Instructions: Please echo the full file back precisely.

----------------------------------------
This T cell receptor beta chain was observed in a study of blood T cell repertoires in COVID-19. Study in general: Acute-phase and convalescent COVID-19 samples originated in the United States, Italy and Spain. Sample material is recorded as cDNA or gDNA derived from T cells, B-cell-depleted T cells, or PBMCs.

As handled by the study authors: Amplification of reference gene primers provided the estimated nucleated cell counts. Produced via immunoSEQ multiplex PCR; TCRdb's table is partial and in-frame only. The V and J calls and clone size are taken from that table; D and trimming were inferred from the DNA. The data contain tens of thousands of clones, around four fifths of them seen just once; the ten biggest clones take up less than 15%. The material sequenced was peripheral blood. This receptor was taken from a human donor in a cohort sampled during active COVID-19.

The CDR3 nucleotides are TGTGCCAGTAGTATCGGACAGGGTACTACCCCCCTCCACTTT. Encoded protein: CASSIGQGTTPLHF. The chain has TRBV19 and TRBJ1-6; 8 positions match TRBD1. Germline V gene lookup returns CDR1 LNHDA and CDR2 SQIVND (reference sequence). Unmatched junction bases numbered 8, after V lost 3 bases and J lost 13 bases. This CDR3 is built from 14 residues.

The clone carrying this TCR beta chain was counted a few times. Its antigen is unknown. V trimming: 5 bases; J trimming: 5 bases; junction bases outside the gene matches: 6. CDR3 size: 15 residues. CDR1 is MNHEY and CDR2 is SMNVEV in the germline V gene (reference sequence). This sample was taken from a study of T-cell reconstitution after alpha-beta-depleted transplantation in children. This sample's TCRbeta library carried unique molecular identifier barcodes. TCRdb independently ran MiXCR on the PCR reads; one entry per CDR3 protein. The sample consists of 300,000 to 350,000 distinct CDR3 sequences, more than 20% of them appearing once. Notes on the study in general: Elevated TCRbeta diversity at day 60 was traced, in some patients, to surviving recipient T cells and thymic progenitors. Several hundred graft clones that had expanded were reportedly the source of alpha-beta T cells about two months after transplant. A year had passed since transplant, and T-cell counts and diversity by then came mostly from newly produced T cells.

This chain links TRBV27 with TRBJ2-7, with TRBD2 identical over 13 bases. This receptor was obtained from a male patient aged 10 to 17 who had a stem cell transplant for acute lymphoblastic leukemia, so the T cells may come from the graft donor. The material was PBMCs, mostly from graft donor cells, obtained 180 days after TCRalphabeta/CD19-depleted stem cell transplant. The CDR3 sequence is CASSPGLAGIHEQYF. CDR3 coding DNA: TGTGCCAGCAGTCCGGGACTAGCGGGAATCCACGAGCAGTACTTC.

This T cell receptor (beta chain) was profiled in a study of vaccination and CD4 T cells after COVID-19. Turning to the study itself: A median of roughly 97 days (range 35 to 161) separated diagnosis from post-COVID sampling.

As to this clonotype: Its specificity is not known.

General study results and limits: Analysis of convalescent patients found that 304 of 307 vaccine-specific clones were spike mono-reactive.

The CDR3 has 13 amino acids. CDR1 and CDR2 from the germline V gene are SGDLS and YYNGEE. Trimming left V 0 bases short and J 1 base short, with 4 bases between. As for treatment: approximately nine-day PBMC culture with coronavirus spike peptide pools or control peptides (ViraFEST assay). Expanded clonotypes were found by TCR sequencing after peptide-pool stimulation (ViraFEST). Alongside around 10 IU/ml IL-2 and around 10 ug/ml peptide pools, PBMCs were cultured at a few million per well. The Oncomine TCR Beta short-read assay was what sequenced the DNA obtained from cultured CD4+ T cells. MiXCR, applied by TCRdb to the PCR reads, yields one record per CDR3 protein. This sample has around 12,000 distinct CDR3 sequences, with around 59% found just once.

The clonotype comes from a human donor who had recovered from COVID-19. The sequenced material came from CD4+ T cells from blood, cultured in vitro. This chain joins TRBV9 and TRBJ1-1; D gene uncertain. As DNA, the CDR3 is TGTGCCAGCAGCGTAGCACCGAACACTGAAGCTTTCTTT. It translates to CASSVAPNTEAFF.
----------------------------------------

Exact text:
This T cell receptor beta chain was observed in a study of blood T cell repertoires in COVID-19. Study in general: Acute-phase and convalescent COVID-19 samples originated in the United States, Italy and Spain. Sample material is recorded as cDNA or gDNA derived from T cells, B-cell-depleted T cells, or PBMCs.

As handled by the study authors: Amplification of reference gene primers provided the estimated nucleated cell counts. Produced via immunoSEQ multiplex PCR; TCRdb's table is partial and in-frame only. The V and J calls and clone size are taken from that table; D and trimming were inferred from the DNA. The data contain tens of thousands of clones, around four fifths of them seen just once; the ten biggest clones take up less than 15%. The material sequenced was peripheral blood. This receptor was taken from a human donor in a cohort sampled during active COVID-19.

The CDR3 nucleotides are TGTGCCAGTAGTATCGGACAGGGTACTACCCCCCTCCACTTT. Encoded protein: CASSIGQGTTPLHF. The chain has TRBV19 and TRBJ1-6; 8 positions match TRBD1. Germline V gene lookup returns CDR1 LNHDA and CDR2 SQIVND (reference sequence). Unmatched junction bases numbered 8, after V lost 3 bases and J lost 13 bases. This CDR3 is built from 14 residues.

The clone carrying this TCR beta chain was counted a few times. Its antigen is unknown. V trimming: 5 bases; J trimming: 5 bases; junction bases outside the gene matches: 6. CDR3 size: 15 residues. CDR1 is MNHEY and CDR2 is SMNVEV in the germline V gene (reference sequence). This sample was taken from a study of T-cell reconstitution after alpha-beta-depleted transplantation in children. This sample's TCRbeta library carried unique molecular identifier barcodes. TCRdb independently ran MiXCR on the PCR reads; one entry per CDR3 protein. The sample consists of 300,000 to 350,000 distinct CDR3 sequences, more than 20% of them appearing once. Notes on the study in general: Elevated TCRbeta diversity at day 60 was traced, in some patients, to surviving recipient T cells and thymic progenitors. Several hundred graft clones that had expanded were reportedly the source of alpha-beta T cells about two months after transplant. A year had passed since transplant, and T-cell counts and diversity by then came mostly from newly produced T cells.

This chain links TRBV27 with TRBJ2-7, with TRBD2 identical over 13 bases. This receptor was obtained from a male patient aged 10 to 17 who had a stem cell transplant for acute lymphoblastic leukemia, so the T cells may come from the graft donor. The material was PBMCs, mostly from graft donor cells, obtained 180 days after TCRalphabeta/CD19-depleted stem cell transplant. The CDR3 sequence is CASSPGLAGIHEQYF. CDR3 coding DNA: TGTGCCAGCAGTCCGGGACTAGCGGGAATCCACGAGCAGTACTTC.

This T cell receptor (beta chain) was profiled in a study of vaccination and CD4 T cells after COVID-19. Turning to the study itself: A median of roughly 97 days (range 35 to 161) separated diagnosis from post-COVID sampling.

As to this clonotype: Its specificity is not known.

General study results and limits: Analysis of convalescent patients found that 304 of 307 vaccine-specific clones were spike mono-reactive.

The CDR3 has 13 amino acids. CDR1 and CDR2 from the germline V gene are SGDLS and YYNGEE. Trimming left V 0 bases short and J 1 base short, with 4 bases between. As for treatment: approximately nine-day PBMC culture with coronavirus spike peptide pools or control peptides (ViraFEST assay). Expanded clonotypes were found by TCR sequencing after peptide-pool stimulation (ViraFEST). Alongside around 10 IU/ml IL-2 and around 10 ug/ml peptide pools, PBMCs were cultured at a few million per well. The Oncomine TCR Beta short-read assay was what sequenced the DNA obtained from cultured CD4+ T cells. MiXCR, applied by TCRdb to the PCR reads, yields one record per CDR3 protein. This sample has around 12,000 distinct CDR3 sequences, with around 59% found just once.

The clonotype comes from a human donor who had recovered from COVID-19. The sequenced material came from CD4+ T cells from blood, cultured in vitro. This chain joins TRBV9 and TRBJ1-1; D gene uncertain. As DNA, the CDR3 is TGTGCCAGCAGCGTAGCACCGAACACTGAAGCTTTCTTT. It translates to CASSVAPNTEAFF.